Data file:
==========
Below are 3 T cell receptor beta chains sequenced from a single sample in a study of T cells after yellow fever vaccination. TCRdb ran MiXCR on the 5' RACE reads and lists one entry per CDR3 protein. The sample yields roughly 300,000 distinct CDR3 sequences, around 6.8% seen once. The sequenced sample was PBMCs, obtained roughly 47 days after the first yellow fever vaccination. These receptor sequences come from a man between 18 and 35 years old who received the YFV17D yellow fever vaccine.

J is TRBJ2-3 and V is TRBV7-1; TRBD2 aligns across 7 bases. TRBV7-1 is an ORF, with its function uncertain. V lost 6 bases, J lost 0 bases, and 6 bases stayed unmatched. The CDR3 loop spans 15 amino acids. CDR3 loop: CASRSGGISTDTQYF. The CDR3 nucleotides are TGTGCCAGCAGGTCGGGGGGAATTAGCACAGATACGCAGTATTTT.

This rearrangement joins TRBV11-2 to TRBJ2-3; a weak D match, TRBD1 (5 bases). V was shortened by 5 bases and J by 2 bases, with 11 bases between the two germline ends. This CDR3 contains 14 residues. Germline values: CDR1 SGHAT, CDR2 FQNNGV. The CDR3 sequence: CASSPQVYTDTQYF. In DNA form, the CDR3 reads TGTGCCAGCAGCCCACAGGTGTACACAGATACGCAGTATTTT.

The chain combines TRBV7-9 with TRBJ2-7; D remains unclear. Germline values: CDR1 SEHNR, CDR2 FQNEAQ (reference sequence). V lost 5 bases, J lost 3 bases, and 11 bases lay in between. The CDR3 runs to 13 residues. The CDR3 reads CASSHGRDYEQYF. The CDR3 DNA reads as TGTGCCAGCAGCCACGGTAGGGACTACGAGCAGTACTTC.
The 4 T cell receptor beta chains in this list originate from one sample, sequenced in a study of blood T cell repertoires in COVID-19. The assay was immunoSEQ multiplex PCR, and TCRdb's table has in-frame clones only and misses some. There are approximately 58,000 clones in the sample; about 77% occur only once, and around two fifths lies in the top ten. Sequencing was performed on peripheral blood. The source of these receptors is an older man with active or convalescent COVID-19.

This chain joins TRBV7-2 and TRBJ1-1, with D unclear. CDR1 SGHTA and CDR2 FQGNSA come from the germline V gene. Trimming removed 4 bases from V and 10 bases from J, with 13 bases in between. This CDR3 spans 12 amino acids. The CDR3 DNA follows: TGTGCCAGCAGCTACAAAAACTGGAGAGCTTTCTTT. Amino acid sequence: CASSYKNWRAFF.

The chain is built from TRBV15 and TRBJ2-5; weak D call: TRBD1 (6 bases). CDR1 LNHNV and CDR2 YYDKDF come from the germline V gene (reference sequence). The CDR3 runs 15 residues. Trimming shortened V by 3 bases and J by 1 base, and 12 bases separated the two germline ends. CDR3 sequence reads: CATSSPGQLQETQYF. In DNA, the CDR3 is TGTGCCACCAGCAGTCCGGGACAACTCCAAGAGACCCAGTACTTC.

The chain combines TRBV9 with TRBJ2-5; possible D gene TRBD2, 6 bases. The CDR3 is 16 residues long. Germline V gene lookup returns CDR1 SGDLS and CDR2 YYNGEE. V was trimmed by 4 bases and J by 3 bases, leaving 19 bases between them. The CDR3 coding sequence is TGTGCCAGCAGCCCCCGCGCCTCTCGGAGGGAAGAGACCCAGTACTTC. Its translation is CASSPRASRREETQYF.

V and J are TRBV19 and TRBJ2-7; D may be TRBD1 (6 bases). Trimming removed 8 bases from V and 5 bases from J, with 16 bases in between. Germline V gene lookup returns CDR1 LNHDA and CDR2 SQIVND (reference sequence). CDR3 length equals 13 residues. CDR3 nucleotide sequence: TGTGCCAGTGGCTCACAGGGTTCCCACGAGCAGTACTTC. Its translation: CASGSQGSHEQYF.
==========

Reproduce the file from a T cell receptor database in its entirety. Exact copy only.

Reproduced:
Below are 3 T cell receptor beta chains sequenced from a single sample in a study of T cells after yellow fever vaccination. TCRdb ran MiXCR on the 5' RACE reads and lists one entry per CDR3 protein. The sample yields roughly 300,000 distinct CDR3 sequences, around 6.8% seen once. The sequenced sample was PBMCs, obtained roughly 47 days after the first yellow fever vaccination. These receptor sequences come from a man between 18 and 35 years old who received the YFV17D yellow fever vaccine.

J is TRBJ2-3 and V is TRBV7-1; TRBD2 aligns across 7 bases. TRBV7-1 is an ORF, with its function uncertain. V lost 6 bases, J lost 0 bases, and 6 bases stayed unmatched. The CDR3 loop spans 15 amino acids. CDR3 loop: CASRSGGISTDTQYF. The CDR3 nucleotides are TGTGCCAGCAGGTCGGGGGGAATTAGCACAGATACGCAGTATTTT.

This rearrangement joins TRBV11-2 to TRBJ2-3; a weak D match, TRBD1 (5 bases). V was shortened by 5 bases and J by 2 bases, with 11 bases between the two germline ends. This CDR3 contains 14 residues. Germline values: CDR1 SGHAT, CDR2 FQNNGV. The CDR3 sequence: CASSPQVYTDTQYF. In DNA form, the CDR3 reads TGTGCCAGCAGCCCACAGGTGTACACAGATACGCAGTATTTT.

The chain combines TRBV7-9 with TRBJ2-7; D remains unclear. Germline values: CDR1 SEHNR, CDR2 FQNEAQ (reference sequence). V lost 5 bases, J lost 3 bases, and 11 bases lay in between. The CDR3 runs to 13 residues. The CDR3 reads CASSHGRDYEQYF. The CDR3 DNA reads as TGTGCCAGCAGCCACGGTAGGGACTACGAGCAGTACTTC.
The 4 T cell receptor beta chains in this list originate from one sample, sequenced in a study of blood T cell repertoires in COVID-19. The assay was immunoSEQ multiplex PCR, and TCRdb's table has in-frame clones only and misses some. There are approximately 58,000 clones in the sample; about 77% occur only once, and around two fifths lies in the top ten. Sequencing was performed on peripheral blood. The source of these receptors is an older man with active or convalescent COVID-19.

This chain joins TRBV7-2 and TRBJ1-1, with D unclear. CDR1 SGHTA and CDR2 FQGNSA come from the germline V gene. Trimming removed 4 bases from V and 10 bases from J, with 13 bases in between. This CDR3 spans 12 amino acids. The CDR3 DNA follows: TGTGCCAGCAGCTACAAAAACTGGAGAGCTTTCTTT. Amino acid sequence: CASSYKNWRAFF.

The chain is built from TRBV15 and TRBJ2-5; weak D call: TRBD1 (6 bases). CDR1 LNHNV and CDR2 YYDKDF come from the germline V gene (reference sequence). The CDR3 runs 15 residues. Trimming shortened V by 3 bases and J by 1 base, and 12 bases separated the two germline ends. CDR3 sequence reads: CATSSPGQLQETQYF. In DNA, the CDR3 is TGTGCCACCAGCAGTCCGGGACAACTCCAAGAGACCCAGTACTTC.

The chain combines TRBV9 with TRBJ2-5; possible D gene TRBD2, 6 bases. The CDR3 is 16 residues long. Germline V gene lookup returns CDR1 SGDLS and CDR2 YYNGEE. V was trimmed by 4 bases and J by 3 bases, leaving 19 bases between them. The CDR3 coding sequence is TGTGCCAGCAGCCCCCGCGCCTCTCGGAGGGAAGAGACCCAGTACTTC. Its translation is CASSPRASRREETQYF.

V and J are TRBV19 and TRBJ2-7; D may be TRBD1 (6 bases). Trimming removed 8 bases from V and 5 bases from J, with 16 bases in between. Germline V gene lookup returns CDR1 LNHDA and CDR2 SQIVND (reference sequence). CDR3 length equals 13 residues. CDR3 nucleotide sequence: TGTGCCAGTGGCTCACAGGGTTCCCACGAGCAGTACTTC. Its translation: CASGSQGSHEQYF.